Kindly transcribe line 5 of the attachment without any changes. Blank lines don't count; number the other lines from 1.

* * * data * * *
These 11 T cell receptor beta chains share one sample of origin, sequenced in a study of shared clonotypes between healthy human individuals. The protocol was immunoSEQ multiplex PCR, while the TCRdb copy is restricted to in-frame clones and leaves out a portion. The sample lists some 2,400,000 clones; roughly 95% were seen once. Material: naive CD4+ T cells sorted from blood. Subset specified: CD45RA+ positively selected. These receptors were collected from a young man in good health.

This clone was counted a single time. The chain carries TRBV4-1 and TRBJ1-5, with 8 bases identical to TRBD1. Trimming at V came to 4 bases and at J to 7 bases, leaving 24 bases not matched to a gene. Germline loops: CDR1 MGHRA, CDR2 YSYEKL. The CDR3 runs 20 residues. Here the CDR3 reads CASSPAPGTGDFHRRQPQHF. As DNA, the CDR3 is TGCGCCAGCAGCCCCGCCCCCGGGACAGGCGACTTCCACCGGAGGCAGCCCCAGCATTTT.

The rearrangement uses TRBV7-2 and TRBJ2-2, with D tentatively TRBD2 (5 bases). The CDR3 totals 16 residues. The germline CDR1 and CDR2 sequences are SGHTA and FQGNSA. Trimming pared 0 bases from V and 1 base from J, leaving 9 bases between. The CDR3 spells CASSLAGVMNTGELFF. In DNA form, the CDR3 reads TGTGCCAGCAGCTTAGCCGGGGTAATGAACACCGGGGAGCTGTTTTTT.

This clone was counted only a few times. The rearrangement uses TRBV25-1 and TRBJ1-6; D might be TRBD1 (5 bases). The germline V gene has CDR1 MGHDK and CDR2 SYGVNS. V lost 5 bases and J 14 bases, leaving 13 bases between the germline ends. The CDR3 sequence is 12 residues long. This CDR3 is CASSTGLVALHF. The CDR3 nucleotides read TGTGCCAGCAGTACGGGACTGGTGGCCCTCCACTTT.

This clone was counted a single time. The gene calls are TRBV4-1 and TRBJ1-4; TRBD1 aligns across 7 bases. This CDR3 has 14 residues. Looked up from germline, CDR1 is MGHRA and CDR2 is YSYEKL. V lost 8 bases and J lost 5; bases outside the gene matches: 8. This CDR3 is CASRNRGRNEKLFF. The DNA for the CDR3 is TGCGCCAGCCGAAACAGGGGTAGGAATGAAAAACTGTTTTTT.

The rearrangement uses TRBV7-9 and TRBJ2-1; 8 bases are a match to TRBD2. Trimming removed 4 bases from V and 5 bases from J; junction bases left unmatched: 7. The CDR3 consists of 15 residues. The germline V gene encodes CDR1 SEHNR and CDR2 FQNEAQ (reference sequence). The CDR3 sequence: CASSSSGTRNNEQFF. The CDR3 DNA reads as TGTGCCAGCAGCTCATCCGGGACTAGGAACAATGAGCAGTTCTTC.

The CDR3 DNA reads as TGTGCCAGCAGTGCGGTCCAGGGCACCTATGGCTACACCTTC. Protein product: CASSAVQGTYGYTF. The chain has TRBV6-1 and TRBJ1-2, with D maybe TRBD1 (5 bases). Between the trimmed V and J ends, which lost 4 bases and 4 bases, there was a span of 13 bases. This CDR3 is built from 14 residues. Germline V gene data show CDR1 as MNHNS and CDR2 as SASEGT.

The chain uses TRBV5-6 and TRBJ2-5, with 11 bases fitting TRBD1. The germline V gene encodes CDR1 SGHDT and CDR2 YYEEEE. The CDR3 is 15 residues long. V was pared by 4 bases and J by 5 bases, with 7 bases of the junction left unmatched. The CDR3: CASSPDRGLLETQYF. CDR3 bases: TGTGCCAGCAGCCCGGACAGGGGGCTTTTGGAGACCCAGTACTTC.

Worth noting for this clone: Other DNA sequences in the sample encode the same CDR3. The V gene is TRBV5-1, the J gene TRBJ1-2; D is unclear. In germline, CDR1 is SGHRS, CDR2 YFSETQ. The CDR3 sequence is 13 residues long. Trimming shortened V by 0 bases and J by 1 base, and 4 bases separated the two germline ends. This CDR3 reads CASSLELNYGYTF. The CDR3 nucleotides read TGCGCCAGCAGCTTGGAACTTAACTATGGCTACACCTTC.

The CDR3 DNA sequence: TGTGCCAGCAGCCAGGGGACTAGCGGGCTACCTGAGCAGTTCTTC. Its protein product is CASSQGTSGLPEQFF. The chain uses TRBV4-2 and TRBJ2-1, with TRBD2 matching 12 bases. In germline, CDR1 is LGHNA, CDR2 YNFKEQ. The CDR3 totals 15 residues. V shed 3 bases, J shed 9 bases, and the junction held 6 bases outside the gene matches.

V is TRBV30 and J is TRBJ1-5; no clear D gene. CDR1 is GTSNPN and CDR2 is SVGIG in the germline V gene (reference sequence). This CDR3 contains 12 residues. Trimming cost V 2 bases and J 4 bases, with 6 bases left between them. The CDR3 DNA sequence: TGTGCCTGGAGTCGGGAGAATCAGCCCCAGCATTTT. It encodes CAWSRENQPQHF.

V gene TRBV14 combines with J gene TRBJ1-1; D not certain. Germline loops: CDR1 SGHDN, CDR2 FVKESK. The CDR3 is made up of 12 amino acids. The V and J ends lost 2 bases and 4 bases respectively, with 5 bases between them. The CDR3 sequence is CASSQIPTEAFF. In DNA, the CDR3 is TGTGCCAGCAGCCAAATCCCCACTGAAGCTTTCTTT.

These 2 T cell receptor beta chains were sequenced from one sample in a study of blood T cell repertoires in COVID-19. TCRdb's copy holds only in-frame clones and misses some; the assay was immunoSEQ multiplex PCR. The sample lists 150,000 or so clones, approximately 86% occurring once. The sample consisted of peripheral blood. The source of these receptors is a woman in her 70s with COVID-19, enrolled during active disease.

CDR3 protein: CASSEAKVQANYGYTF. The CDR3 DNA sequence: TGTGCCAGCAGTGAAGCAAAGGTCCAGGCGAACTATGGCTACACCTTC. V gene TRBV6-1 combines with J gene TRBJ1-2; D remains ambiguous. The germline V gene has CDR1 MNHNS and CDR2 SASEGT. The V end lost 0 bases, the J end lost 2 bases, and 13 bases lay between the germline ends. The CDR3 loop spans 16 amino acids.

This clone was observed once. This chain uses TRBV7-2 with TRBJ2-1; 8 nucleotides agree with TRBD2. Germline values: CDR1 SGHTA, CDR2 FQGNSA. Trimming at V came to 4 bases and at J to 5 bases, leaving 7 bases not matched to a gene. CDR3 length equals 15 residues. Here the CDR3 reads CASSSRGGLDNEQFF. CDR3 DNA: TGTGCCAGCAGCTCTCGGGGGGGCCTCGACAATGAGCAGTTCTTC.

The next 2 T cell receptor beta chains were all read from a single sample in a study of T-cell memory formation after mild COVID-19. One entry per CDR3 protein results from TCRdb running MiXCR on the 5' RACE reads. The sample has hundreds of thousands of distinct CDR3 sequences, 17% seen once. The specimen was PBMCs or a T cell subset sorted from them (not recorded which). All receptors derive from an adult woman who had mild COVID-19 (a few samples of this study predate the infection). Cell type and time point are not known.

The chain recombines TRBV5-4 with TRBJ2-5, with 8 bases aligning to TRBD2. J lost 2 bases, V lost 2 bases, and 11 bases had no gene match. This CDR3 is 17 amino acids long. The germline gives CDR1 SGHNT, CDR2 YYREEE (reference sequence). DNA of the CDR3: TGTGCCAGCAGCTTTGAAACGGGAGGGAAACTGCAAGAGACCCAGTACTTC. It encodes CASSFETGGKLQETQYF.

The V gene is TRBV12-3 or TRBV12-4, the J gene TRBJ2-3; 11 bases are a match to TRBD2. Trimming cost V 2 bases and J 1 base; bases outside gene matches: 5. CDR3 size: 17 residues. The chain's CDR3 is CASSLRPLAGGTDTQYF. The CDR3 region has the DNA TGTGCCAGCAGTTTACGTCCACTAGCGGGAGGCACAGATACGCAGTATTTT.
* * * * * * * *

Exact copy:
This clone was counted a single time. The gene calls are TRBV4-1 and TRBJ1-4; TRBD1 aligns across 7 bases. This CDR3 has 14 residues. Looked up from germline, CDR1 is MGHRA and CDR2 is YSYEKL. V lost 8 bases and J lost 5; bases outside the gene matches: 8. This CDR3 is CASRNRGRNEKLFF. The DNA for the CDR3 is TGCGCCAGCCGAAACAGGGGTAGGAATGAAAAACTGTTTTTT.